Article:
Updating the constitution

Since November, there have been repeated attempts to get at President Donald Trump by criticizing his 10-year-old son.

In February, the president called the press the enemy of the people.

To submit a constitution to the Union you will need to contact the Deputy President (Clubs and Societies) unless you have used the template – remember that the constitution must have been ratified by the RCC before submitting it to the Union.

Our founding fathers would be amazed and disappointed that after 220 years, the inheritors of their Constitution had not tried to adapt the document to developments they couldn't have anticipated.

And we should start by looking at the Constitution, with the goal of holding a new Constitutional Convention. James Madison, George Washington, George Mason and Thomas Jefferson all insisted that the Constitution should be updated by future generations. The framers split authority concerning matters of war-making between the president (commander in chief) and Congress (declaring war).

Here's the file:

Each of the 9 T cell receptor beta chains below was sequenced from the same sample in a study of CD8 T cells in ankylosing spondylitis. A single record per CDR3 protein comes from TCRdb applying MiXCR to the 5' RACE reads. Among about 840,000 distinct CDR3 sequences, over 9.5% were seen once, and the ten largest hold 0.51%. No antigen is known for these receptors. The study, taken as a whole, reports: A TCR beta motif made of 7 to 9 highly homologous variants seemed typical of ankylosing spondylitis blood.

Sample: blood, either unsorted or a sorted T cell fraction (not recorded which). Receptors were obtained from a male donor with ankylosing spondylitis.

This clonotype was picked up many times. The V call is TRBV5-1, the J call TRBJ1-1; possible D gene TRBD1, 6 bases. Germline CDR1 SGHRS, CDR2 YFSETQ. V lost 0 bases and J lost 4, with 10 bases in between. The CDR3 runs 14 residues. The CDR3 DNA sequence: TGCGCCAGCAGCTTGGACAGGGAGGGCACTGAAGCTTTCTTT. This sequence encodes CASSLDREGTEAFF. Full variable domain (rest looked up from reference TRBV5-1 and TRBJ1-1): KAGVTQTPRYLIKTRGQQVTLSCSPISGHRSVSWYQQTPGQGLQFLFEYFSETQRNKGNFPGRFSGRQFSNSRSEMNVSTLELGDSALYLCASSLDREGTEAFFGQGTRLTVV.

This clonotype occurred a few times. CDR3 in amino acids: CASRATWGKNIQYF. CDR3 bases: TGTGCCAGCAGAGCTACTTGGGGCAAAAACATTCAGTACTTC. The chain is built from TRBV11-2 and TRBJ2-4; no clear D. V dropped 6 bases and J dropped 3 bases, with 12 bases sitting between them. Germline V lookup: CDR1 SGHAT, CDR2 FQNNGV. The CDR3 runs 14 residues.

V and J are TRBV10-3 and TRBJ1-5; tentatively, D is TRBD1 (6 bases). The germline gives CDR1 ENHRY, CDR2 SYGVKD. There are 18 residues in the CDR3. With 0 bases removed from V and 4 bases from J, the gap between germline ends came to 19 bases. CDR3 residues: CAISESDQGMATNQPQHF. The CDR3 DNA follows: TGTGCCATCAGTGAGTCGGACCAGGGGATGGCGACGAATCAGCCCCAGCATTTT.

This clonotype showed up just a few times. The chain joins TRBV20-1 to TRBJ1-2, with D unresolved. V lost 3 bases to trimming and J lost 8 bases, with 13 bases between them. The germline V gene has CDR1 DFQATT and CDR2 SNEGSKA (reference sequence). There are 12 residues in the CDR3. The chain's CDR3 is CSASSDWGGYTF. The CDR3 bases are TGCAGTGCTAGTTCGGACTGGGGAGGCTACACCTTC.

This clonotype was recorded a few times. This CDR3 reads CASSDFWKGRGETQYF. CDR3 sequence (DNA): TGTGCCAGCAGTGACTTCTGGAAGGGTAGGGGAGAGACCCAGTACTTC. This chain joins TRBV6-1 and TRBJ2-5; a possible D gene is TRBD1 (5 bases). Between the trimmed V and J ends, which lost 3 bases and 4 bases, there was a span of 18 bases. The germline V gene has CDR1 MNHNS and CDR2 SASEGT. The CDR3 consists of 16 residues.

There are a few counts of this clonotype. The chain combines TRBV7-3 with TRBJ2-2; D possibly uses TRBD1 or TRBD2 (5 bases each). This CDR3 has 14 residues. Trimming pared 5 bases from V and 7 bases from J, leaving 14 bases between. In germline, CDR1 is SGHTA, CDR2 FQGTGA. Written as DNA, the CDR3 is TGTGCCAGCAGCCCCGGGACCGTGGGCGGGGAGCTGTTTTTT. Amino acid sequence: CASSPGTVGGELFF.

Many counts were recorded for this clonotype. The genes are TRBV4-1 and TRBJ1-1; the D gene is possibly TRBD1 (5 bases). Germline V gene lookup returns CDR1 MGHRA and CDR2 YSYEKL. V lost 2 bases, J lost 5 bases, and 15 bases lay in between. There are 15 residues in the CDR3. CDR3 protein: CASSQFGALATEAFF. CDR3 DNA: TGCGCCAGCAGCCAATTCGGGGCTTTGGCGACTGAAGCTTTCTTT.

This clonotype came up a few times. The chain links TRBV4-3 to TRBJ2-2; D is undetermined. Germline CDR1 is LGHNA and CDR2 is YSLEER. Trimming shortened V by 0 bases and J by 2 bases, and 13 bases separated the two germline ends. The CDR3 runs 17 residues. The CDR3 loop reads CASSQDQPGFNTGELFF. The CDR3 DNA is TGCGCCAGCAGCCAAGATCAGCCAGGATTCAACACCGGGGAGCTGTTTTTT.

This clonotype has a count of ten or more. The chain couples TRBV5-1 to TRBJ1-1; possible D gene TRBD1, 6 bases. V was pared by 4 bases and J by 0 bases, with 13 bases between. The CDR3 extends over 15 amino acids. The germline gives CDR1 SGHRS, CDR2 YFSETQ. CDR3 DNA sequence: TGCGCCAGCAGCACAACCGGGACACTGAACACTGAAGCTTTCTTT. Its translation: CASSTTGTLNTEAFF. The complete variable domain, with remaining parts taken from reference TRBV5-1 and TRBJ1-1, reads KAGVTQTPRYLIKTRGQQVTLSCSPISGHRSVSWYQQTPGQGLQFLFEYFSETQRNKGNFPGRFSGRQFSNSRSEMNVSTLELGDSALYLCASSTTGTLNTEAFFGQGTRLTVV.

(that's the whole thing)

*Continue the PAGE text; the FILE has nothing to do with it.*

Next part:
Those sentiments were best expressed by Jefferson, who wrote to Madison that "no society can make a perpetual Constitution. Does anyone seriously believe that they would have approved of the executive department waging years-long wars without the explicit approval of the legislature?

It is expected that the Constitution will be presented as a paper which details any key changes, or explains any structures/procedures which may be considered unusual.Every amendment to the Constitution except the Twenty-First Amendment has been ratified by voting in state legislatures. those in favor of repealing the 18th Amendment, believed that the repeal amendment would fare better in state conventions than in the conservative-dominated state legislatures. While thousands of amendments have been discussed over the years, only 27 have been approved and six have been officially rejected. Constitution may be -- and has been -- amended, the Constitution itself spells out the only “official” methods.A photo of George Washington's personal copy of the Acts of the first Congress (1789), containing the U. Constitution and the proposed Bill of Rights, on June 12, 2012.(Alex Brandon / Associated Press) Our new political environment continually prompts the question “Is nothing sacred?

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